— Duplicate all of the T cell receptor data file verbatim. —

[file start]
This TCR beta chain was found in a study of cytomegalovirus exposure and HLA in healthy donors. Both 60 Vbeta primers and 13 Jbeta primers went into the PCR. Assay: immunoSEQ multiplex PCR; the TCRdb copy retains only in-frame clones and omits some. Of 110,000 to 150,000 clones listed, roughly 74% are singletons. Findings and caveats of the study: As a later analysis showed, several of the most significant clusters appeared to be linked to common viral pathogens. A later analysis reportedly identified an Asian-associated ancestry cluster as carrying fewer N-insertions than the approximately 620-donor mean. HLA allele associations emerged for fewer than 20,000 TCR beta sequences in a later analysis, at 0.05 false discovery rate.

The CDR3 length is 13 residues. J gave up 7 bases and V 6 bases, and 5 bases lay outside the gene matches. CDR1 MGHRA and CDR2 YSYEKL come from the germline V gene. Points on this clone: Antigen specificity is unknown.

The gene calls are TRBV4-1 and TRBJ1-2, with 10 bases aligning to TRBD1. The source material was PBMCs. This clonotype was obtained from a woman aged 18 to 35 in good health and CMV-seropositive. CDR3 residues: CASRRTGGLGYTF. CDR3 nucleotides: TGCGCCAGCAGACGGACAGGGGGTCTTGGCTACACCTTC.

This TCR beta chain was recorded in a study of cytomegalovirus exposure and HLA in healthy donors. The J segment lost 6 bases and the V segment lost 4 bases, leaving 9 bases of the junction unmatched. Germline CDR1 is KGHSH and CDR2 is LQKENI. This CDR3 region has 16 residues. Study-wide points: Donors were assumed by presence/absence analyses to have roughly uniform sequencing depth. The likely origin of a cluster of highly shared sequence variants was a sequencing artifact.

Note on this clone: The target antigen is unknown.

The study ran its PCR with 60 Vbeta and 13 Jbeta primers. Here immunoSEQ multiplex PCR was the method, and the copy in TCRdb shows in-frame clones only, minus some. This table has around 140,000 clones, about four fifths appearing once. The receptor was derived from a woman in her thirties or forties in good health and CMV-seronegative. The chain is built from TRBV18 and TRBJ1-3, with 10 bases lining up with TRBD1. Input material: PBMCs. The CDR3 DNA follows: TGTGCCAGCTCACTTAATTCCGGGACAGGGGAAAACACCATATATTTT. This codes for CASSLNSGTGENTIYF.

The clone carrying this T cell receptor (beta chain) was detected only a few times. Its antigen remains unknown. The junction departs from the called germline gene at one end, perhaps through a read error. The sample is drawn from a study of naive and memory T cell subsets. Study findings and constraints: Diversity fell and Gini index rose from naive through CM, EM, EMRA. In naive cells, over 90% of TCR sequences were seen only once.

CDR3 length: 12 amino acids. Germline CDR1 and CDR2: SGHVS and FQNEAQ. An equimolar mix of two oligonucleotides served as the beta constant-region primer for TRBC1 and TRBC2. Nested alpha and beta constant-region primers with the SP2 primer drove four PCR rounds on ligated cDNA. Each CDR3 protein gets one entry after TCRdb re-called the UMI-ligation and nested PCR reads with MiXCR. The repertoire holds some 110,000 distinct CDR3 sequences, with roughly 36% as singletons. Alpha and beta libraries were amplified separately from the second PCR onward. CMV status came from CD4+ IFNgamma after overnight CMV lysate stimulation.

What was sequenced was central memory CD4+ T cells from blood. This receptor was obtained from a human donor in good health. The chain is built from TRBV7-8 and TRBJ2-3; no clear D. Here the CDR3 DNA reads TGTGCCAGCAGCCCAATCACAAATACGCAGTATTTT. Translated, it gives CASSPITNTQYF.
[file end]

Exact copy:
This TCR beta chain was found in a study of cytomegalovirus exposure and HLA in healthy donors. Both 60 Vbeta primers and 13 Jbeta primers went into the PCR. Assay: immunoSEQ multiplex PCR; the TCRdb copy retains only in-frame clones and omits some. Of 110,000 to 150,000 clones listed, roughly 74% are singletons. Findings and caveats of the study: As a later analysis showed, several of the most significant clusters appeared to be linked to common viral pathogens. A later analysis reportedly identified an Asian-associated ancestry cluster as carrying fewer N-insertions than the approximately 620-donor mean. HLA allele associations emerged for fewer than 20,000 TCR beta sequences in a later analysis, at 0.05 false discovery rate.

The CDR3 length is 13 residues. J gave up 7 bases and V 6 bases, and 5 bases lay outside the gene matches. CDR1 MGHRA and CDR2 YSYEKL come from the germline V gene. Points on this clone: Antigen specificity is unknown.

The gene calls are TRBV4-1 and TRBJ1-2, with 10 bases aligning to TRBD1. The source material was PBMCs. This clonotype was obtained from a woman aged 18 to 35 in good health and CMV-seropositive. CDR3 residues: CASRRTGGLGYTF. CDR3 nucleotides: TGCGCCAGCAGACGGACAGGGGGTCTTGGCTACACCTTC.

This TCR beta chain was recorded in a study of cytomegalovirus exposure and HLA in healthy donors. The J segment lost 6 bases and the V segment lost 4 bases, leaving 9 bases of the junction unmatched. Germline CDR1 is KGHSH and CDR2 is LQKENI. This CDR3 region has 16 residues. Study-wide points: Donors were assumed by presence/absence analyses to have roughly uniform sequencing depth. The likely origin of a cluster of highly shared sequence variants was a sequencing artifact.

Note on this clone: The target antigen is unknown.

The study ran its PCR with 60 Vbeta and 13 Jbeta primers. Here immunoSEQ multiplex PCR was the method, and the copy in TCRdb shows in-frame clones only, minus some. This table has around 140,000 clones, about four fifths appearing once. The receptor was derived from a woman in her thirties or forties in good health and CMV-seronegative. The chain is built from TRBV18 and TRBJ1-3, with 10 bases lining up with TRBD1. Input material: PBMCs. The CDR3 DNA follows: TGTGCCAGCTCACTTAATTCCGGGACAGGGGAAAACACCATATATTTT. This codes for CASSLNSGTGENTIYF.

The clone carrying this T cell receptor (beta chain) was detected only a few times. Its antigen remains unknown. The junction departs from the called germline gene at one end, perhaps through a read error. The sample is drawn from a study of naive and memory T cell subsets. Study findings and constraints: Diversity fell and Gini index rose from naive through CM, EM, EMRA. In naive cells, over 90% of TCR sequences were seen only once.

CDR3 length: 12 amino acids. Germline CDR1 and CDR2: SGHVS and FQNEAQ. An equimolar mix of two oligonucleotides served as the beta constant-region primer for TRBC1 and TRBC2. Nested alpha and beta constant-region primers with the SP2 primer drove four PCR rounds on ligated cDNA. Each CDR3 protein gets one entry after TCRdb re-called the UMI-ligation and nested PCR reads with MiXCR. The repertoire holds some 110,000 distinct CDR3 sequences, with roughly 36% as singletons. Alpha and beta libraries were amplified separately from the second PCR onward. CMV status came from CD4+ IFNgamma after overnight CMV lysate stimulation.

What was sequenced was central memory CD4+ T cells from blood. This receptor was obtained from a human donor in good health. The chain is built from TRBV7-8 and TRBJ2-3; no clear D. Here the CDR3 DNA reads TGTGCCAGCAGCCCAATCACAAATACGCAGTATTTT. Translated, it gives CASSPITNTQYF.